BTW if your going to complain about selective quotation (and I actually quoted Wayne, not you) you might like to retract you weird China thing you attributed to me first.

Deezer
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Sep 8 2006 12:04
JoeBlack2 wrote:
Boulcolonialboy wrote:
You also, bizarely, seem to be suggesting that 'communist' china was not a nation state.

That would indeed be bizarre - where did I make this odd claim?

Note that based on this:

Quote:
And China is not the only example where a nationalist struggle that involved capitalists did not end up with them on top. Leninist parties had quite a bit of success in the 20th C with turning national liberation struggles into struggles for whatever your preferred name for their form of command economy is. Even if you prefer state capitalist (as I do) it is still the case that the old capitalist class lost power.

I said you "seem" not to regard China as a nation state. Insofar as you claim there was a nationalist struggle that was 'turned' into something different. Perhaps the same capitalists were no longer on top but that is a different discussion, as John. said no one has disputed that a change in who holds power can result from such struggles.

edited to add, how is the quote from boulcolonialboy a quote from Wayne as opposed to me??????

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Deezer
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Sep 8 2006 12:08
JoeBlack2 wrote:
I've already expressed my problem with the marxist jargon of the original article.

My point - and it still stands - is that while you can claim Wayne is mistaken you can't claim he is a nationalist. This thread is rubbish because its all about trying to claim he is a nationalist (or even favours shooting teachers!!!) rather than any discussion as to his argument and the mistakes it might contain. It's a pretty good example of what is wrong with political 'debate' on libcom on this issue.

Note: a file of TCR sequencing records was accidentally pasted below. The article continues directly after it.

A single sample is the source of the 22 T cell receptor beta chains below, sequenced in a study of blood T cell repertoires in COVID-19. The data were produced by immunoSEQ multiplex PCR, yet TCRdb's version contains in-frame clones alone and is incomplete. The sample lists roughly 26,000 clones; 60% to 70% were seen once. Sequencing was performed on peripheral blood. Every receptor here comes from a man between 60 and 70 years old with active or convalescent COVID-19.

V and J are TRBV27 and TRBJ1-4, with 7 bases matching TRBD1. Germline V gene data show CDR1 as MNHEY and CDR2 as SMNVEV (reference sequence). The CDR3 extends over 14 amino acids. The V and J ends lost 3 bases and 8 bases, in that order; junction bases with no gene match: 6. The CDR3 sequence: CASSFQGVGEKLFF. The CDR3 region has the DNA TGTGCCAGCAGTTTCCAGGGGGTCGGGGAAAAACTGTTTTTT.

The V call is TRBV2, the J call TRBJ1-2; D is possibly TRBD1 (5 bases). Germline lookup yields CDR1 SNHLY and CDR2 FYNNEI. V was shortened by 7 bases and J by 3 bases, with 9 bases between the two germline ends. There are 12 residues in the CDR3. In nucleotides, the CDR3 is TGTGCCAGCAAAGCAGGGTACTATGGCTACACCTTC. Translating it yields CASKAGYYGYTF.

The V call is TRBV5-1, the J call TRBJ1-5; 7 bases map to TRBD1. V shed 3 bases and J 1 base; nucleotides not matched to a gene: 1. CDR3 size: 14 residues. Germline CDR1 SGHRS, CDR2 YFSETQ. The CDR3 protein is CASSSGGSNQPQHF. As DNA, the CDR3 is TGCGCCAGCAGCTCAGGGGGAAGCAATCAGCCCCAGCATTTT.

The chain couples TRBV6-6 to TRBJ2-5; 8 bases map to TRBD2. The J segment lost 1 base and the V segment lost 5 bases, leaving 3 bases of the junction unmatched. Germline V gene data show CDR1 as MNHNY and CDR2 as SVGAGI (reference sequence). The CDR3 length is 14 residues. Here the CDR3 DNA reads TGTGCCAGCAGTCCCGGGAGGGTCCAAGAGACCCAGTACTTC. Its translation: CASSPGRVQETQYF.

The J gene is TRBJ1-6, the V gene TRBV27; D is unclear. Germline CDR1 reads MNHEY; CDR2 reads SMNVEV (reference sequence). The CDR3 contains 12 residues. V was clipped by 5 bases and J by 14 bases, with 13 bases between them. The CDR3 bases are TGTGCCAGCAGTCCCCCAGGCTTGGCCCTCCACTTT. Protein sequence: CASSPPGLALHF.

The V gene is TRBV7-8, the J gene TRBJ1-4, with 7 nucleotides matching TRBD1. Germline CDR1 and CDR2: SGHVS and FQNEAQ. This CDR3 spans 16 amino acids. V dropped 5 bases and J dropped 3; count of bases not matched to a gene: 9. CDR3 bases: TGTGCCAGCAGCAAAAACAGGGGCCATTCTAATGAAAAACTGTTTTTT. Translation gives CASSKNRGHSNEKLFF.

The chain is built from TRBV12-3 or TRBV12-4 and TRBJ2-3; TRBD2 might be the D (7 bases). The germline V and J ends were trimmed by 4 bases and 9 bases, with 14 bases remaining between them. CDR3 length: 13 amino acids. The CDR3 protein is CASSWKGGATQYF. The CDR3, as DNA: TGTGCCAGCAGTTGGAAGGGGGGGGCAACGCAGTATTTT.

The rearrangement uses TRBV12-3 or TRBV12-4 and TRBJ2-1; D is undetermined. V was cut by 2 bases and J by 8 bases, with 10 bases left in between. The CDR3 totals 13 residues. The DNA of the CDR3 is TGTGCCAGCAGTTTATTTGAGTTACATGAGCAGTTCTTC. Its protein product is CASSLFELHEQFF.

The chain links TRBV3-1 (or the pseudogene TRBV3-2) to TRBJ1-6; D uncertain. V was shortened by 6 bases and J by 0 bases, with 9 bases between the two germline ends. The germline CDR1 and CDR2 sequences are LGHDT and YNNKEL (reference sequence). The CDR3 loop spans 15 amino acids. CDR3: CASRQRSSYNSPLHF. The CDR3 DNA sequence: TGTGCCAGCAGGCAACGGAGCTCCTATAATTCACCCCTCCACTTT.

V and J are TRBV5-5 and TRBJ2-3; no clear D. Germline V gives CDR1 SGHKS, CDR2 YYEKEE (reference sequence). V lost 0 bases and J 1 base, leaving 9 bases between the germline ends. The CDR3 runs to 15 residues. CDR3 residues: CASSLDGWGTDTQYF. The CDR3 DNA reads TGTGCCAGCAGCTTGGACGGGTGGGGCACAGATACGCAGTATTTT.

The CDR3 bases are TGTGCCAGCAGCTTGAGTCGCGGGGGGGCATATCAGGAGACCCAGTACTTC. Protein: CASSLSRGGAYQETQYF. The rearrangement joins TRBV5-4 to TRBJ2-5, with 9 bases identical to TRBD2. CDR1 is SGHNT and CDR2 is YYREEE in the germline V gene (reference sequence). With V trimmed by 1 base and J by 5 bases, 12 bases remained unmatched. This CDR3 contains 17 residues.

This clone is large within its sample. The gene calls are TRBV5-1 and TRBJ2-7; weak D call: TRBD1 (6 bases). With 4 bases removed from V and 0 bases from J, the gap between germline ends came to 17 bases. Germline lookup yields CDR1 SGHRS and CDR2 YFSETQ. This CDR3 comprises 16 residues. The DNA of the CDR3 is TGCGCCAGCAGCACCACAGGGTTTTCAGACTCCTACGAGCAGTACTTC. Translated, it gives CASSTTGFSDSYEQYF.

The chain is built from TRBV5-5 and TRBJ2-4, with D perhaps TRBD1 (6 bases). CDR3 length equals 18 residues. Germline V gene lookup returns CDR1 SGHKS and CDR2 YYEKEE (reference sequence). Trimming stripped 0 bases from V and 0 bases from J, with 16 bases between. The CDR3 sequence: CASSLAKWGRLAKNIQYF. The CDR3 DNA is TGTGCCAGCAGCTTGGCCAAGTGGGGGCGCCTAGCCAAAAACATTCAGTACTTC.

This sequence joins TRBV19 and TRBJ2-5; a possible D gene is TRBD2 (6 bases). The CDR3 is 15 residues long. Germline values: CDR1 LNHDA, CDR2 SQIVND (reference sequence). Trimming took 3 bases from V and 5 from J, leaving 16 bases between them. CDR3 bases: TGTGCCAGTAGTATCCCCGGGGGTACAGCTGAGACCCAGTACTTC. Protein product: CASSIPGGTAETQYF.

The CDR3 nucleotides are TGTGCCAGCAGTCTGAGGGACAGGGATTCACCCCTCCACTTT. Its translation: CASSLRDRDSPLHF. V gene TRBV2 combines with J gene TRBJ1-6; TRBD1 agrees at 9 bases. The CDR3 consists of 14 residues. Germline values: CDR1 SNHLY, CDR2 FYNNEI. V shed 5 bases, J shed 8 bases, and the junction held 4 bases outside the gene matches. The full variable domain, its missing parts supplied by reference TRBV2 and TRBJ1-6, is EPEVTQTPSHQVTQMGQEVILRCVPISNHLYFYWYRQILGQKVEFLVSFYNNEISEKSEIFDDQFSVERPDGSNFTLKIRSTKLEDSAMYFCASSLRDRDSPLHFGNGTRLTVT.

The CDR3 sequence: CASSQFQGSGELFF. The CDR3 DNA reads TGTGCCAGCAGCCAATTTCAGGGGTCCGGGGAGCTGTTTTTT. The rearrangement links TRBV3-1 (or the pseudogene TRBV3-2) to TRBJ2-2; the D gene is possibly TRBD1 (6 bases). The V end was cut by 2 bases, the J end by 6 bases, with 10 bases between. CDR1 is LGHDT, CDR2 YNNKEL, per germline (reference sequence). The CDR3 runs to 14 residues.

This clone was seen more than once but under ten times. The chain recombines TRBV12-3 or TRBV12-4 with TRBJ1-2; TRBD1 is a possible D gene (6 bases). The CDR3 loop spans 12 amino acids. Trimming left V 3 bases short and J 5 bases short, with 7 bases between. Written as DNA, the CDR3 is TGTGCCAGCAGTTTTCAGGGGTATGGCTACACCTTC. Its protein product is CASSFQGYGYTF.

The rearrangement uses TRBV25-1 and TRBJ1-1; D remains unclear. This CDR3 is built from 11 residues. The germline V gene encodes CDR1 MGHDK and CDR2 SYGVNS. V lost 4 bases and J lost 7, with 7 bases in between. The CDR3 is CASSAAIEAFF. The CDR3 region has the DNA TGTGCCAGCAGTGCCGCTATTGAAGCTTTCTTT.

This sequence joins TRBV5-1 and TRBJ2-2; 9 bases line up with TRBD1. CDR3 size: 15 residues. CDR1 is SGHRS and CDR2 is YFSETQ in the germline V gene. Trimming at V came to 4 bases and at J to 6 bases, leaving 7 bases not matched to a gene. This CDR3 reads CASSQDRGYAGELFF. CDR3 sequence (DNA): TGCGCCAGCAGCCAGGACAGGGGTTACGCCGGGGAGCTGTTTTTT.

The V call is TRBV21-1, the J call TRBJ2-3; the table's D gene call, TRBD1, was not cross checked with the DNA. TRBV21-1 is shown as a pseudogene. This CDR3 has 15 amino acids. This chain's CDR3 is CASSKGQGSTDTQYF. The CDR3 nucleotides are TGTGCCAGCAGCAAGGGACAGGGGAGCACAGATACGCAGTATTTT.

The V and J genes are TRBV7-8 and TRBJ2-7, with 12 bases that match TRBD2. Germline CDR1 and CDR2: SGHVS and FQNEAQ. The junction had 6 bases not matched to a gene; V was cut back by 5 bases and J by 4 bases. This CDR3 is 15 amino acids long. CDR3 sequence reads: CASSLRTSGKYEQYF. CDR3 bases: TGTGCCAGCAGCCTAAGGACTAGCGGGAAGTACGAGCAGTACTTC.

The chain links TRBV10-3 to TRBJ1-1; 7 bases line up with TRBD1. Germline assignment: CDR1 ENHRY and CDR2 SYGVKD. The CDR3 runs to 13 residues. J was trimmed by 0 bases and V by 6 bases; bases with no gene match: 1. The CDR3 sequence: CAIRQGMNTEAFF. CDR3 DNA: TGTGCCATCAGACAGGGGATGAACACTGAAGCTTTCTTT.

BTW if your going to complain about selective quotation (and I actually quoted Wayne, not you) you might like to retract you weird China thing you attributed to me first.

Did I claim Wayne was a nationalist? He does however support
'national liberation' struggles - I've detailed my problems with that without accusing anyone of 'shooting teachers'. That other people may approach the debate a bit differently does not make it any more or less 'worthy' a debate. Conflating what a range of posters say into one generalised attack on libcom is a much worse debating mechanism imo.

I've dealt with the last sentence of this in an edit to my previous post.

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Sep 8 2006 13:06
JoeBlack2 wrote:
This is standard Europen marxism but it actually does not apply to quite large chunks of the world including the Americas and much of Africa where youi both find 'nations' with no interest in a nation state of thier own and 'nation states' that contain many distinct nations.

i'd just like to pick up on this, since i recently travelled around peru for 2 months, so i'm not just spouting detached eurocentrism (and there are so many marxisms i'm not sure which one i'm typical of). what is now thought of as the indiginous quechua comminity in peru (i didn't hear the term nation used except for peru as a whole) was the product of the Inca imperial state which united by conquest various different ethnic/language groups (700 hundred languages) and imposed a common language to cement a common identity in the service of the state. The only group i know if that talks of a quechua nation is the now largely defeated Sendero Luminoso (shining path) maoist terror group, who officially wanted to reconstruct the ancient Inca state.

The defeated left-nationalist presidential candidate ollanta humala (a chavez-alike ex-military man of indiginous descent) talked of the nation but used it in the contemporary european cross-class alliance sense, and although he won majorities in the quechua-speaking areas the andeans i spoke to were suspicious of him and the central state in general but narrowly preffered him to the other guy (voting is mandatory iirc). So basically wherever i encountered 'the nation' in peru it was by groups seeking state power. I obviously don't know how far this experience can be generalised, but i'm not just spouting eurocentrism.